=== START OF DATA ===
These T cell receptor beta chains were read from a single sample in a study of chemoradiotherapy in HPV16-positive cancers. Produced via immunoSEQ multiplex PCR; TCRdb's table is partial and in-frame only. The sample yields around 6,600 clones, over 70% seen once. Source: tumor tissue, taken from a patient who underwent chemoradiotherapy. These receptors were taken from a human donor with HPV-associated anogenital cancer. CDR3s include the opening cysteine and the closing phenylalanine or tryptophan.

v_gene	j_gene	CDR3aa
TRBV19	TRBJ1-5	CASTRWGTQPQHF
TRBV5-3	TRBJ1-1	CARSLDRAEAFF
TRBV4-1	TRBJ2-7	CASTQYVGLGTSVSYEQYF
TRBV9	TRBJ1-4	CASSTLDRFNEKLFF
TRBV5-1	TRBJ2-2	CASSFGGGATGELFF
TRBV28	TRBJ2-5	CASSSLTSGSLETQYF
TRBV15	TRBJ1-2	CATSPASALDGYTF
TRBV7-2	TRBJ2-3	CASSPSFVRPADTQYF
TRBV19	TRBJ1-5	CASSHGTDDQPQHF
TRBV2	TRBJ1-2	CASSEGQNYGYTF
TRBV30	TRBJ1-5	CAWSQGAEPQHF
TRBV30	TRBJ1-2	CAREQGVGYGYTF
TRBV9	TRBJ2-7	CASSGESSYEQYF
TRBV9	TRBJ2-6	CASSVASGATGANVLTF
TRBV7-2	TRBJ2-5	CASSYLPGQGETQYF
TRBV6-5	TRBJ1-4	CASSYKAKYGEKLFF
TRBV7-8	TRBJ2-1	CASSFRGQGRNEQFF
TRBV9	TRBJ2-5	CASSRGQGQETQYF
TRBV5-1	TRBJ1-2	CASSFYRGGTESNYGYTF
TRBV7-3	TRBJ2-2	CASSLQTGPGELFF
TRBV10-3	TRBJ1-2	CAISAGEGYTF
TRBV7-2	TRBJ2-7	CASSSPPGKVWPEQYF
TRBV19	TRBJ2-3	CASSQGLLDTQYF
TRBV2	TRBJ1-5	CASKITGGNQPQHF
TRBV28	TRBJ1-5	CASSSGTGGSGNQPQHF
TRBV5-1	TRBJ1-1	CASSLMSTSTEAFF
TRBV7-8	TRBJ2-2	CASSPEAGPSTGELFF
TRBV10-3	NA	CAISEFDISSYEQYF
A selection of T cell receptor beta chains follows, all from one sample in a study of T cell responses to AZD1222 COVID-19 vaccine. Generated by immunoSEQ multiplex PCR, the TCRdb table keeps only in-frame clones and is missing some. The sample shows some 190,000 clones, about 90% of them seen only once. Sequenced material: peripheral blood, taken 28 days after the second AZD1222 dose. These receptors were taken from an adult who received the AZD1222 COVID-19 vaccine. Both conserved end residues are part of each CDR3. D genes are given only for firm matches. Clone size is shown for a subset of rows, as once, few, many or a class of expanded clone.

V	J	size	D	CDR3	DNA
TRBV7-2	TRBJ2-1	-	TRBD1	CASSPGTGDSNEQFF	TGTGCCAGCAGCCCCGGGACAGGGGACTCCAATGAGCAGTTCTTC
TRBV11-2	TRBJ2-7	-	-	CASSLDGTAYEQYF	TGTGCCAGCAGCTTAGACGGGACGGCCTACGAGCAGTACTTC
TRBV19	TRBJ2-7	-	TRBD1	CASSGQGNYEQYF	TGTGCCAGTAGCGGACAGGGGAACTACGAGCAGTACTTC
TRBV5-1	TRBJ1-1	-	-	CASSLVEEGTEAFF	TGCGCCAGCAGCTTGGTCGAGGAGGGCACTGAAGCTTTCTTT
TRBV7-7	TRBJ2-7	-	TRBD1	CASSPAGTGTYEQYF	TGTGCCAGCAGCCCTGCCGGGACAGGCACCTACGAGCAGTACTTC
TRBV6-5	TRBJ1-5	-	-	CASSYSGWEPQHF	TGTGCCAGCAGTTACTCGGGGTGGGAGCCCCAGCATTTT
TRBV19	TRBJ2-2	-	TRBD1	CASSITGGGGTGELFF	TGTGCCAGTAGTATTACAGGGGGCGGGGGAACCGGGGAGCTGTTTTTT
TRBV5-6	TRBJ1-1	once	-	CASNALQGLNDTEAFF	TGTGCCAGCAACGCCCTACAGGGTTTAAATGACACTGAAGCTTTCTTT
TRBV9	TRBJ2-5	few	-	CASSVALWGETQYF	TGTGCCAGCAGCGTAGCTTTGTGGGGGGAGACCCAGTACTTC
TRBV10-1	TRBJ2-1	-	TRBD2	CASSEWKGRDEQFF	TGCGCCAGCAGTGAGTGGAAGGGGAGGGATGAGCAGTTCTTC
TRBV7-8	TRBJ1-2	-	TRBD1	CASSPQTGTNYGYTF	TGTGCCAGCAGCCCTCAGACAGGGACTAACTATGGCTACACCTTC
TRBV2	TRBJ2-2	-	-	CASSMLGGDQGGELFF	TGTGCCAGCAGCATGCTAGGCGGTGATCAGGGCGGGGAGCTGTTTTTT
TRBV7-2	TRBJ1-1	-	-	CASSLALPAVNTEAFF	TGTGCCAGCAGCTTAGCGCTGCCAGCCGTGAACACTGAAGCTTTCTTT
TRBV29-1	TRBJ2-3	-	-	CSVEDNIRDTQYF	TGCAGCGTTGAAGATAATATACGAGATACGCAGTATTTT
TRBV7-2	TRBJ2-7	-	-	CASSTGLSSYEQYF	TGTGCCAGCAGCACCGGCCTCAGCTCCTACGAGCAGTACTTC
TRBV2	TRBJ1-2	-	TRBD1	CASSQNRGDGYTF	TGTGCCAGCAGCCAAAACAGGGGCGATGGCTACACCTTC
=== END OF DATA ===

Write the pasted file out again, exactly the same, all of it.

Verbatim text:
These T cell receptor beta chains were read from a single sample in a study of chemoradiotherapy in HPV16-positive cancers. Produced via immunoSEQ multiplex PCR; TCRdb's table is partial and in-frame only. The sample yields around 6,600 clones, over 70% seen once. Source: tumor tissue, taken from a patient who underwent chemoradiotherapy. These receptors were taken from a human donor with HPV-associated anogenital cancer. CDR3s include the opening cysteine and the closing phenylalanine or tryptophan.

v_gene	j_gene	CDR3aa
TRBV19	TRBJ1-5	CASTRWGTQPQHF
TRBV5-3	TRBJ1-1	CARSLDRAEAFF
TRBV4-1	TRBJ2-7	CASTQYVGLGTSVSYEQYF
TRBV9	TRBJ1-4	CASSTLDRFNEKLFF
TRBV5-1	TRBJ2-2	CASSFGGGATGELFF
TRBV28	TRBJ2-5	CASSSLTSGSLETQYF
TRBV15	TRBJ1-2	CATSPASALDGYTF
TRBV7-2	TRBJ2-3	CASSPSFVRPADTQYF
TRBV19	TRBJ1-5	CASSHGTDDQPQHF
TRBV2	TRBJ1-2	CASSEGQNYGYTF
TRBV30	TRBJ1-5	CAWSQGAEPQHF
TRBV30	TRBJ1-2	CAREQGVGYGYTF
TRBV9	TRBJ2-7	CASSGESSYEQYF
TRBV9	TRBJ2-6	CASSVASGATGANVLTF
TRBV7-2	TRBJ2-5	CASSYLPGQGETQYF
TRBV6-5	TRBJ1-4	CASSYKAKYGEKLFF
TRBV7-8	TRBJ2-1	CASSFRGQGRNEQFF
TRBV9	TRBJ2-5	CASSRGQGQETQYF
TRBV5-1	TRBJ1-2	CASSFYRGGTESNYGYTF
TRBV7-3	TRBJ2-2	CASSLQTGPGELFF
TRBV10-3	TRBJ1-2	CAISAGEGYTF
TRBV7-2	TRBJ2-7	CASSSPPGKVWPEQYF
TRBV19	TRBJ2-3	CASSQGLLDTQYF
TRBV2	TRBJ1-5	CASKITGGNQPQHF
TRBV28	TRBJ1-5	CASSSGTGGSGNQPQHF
TRBV5-1	TRBJ1-1	CASSLMSTSTEAFF
TRBV7-8	TRBJ2-2	CASSPEAGPSTGELFF
TRBV10-3	NA	CAISEFDISSYEQYF
A selection of T cell receptor beta chains follows, all from one sample in a study of T cell responses to AZD1222 COVID-19 vaccine. Generated by immunoSEQ multiplex PCR, the TCRdb table keeps only in-frame clones and is missing some. The sample shows some 190,000 clones, about 90% of them seen only once. Sequenced material: peripheral blood, taken 28 days after the second AZD1222 dose. These receptors were taken from an adult who received the AZD1222 COVID-19 vaccine. Both conserved end residues are part of each CDR3. D genes are given only for firm matches. Clone size is shown for a subset of rows, as once, few, many or a class of expanded clone.

V	J	size	D	CDR3	DNA
TRBV7-2	TRBJ2-1	-	TRBD1	CASSPGTGDSNEQFF	TGTGCCAGCAGCCCCGGGACAGGGGACTCCAATGAGCAGTTCTTC
TRBV11-2	TRBJ2-7	-	-	CASSLDGTAYEQYF	TGTGCCAGCAGCTTAGACGGGACGGCCTACGAGCAGTACTTC
TRBV19	TRBJ2-7	-	TRBD1	CASSGQGNYEQYF	TGTGCCAGTAGCGGACAGGGGAACTACGAGCAGTACTTC
TRBV5-1	TRBJ1-1	-	-	CASSLVEEGTEAFF	TGCGCCAGCAGCTTGGTCGAGGAGGGCACTGAAGCTTTCTTT
TRBV7-7	TRBJ2-7	-	TRBD1	CASSPAGTGTYEQYF	TGTGCCAGCAGCCCTGCCGGGACAGGCACCTACGAGCAGTACTTC
TRBV6-5	TRBJ1-5	-	-	CASSYSGWEPQHF	TGTGCCAGCAGTTACTCGGGGTGGGAGCCCCAGCATTTT
TRBV19	TRBJ2-2	-	TRBD1	CASSITGGGGTGELFF	TGTGCCAGTAGTATTACAGGGGGCGGGGGAACCGGGGAGCTGTTTTTT
TRBV5-6	TRBJ1-1	once	-	CASNALQGLNDTEAFF	TGTGCCAGCAACGCCCTACAGGGTTTAAATGACACTGAAGCTTTCTTT
TRBV9	TRBJ2-5	few	-	CASSVALWGETQYF	TGTGCCAGCAGCGTAGCTTTGTGGGGGGAGACCCAGTACTTC
TRBV10-1	TRBJ2-1	-	TRBD2	CASSEWKGRDEQFF	TGCGCCAGCAGTGAGTGGAAGGGGAGGGATGAGCAGTTCTTC
TRBV7-8	TRBJ1-2	-	TRBD1	CASSPQTGTNYGYTF	TGTGCCAGCAGCCCTCAGACAGGGACTAACTATGGCTACACCTTC
TRBV2	TRBJ2-2	-	-	CASSMLGGDQGGELFF	TGTGCCAGCAGCATGCTAGGCGGTGATCAGGGCGGGGAGCTGTTTTTT
TRBV7-2	TRBJ1-1	-	-	CASSLALPAVNTEAFF	TGTGCCAGCAGCTTAGCGCTGCCAGCCGTGAACACTGAAGCTTTCTTT
TRBV29-1	TRBJ2-3	-	-	CSVEDNIRDTQYF	TGCAGCGTTGAAGATAATATACGAGATACGCAGTATTTT
TRBV7-2	TRBJ2-7	-	-	CASSTGLSSYEQYF	TGTGCCAGCAGCACCGGCCTCAGCTCCTACGAGCAGTACTTC
TRBV2	TRBJ1-2	-	TRBD1	CASSQNRGDGYTF	TGTGCCAGCAGCCAAAACAGGGGCGATGGCTACACCTTC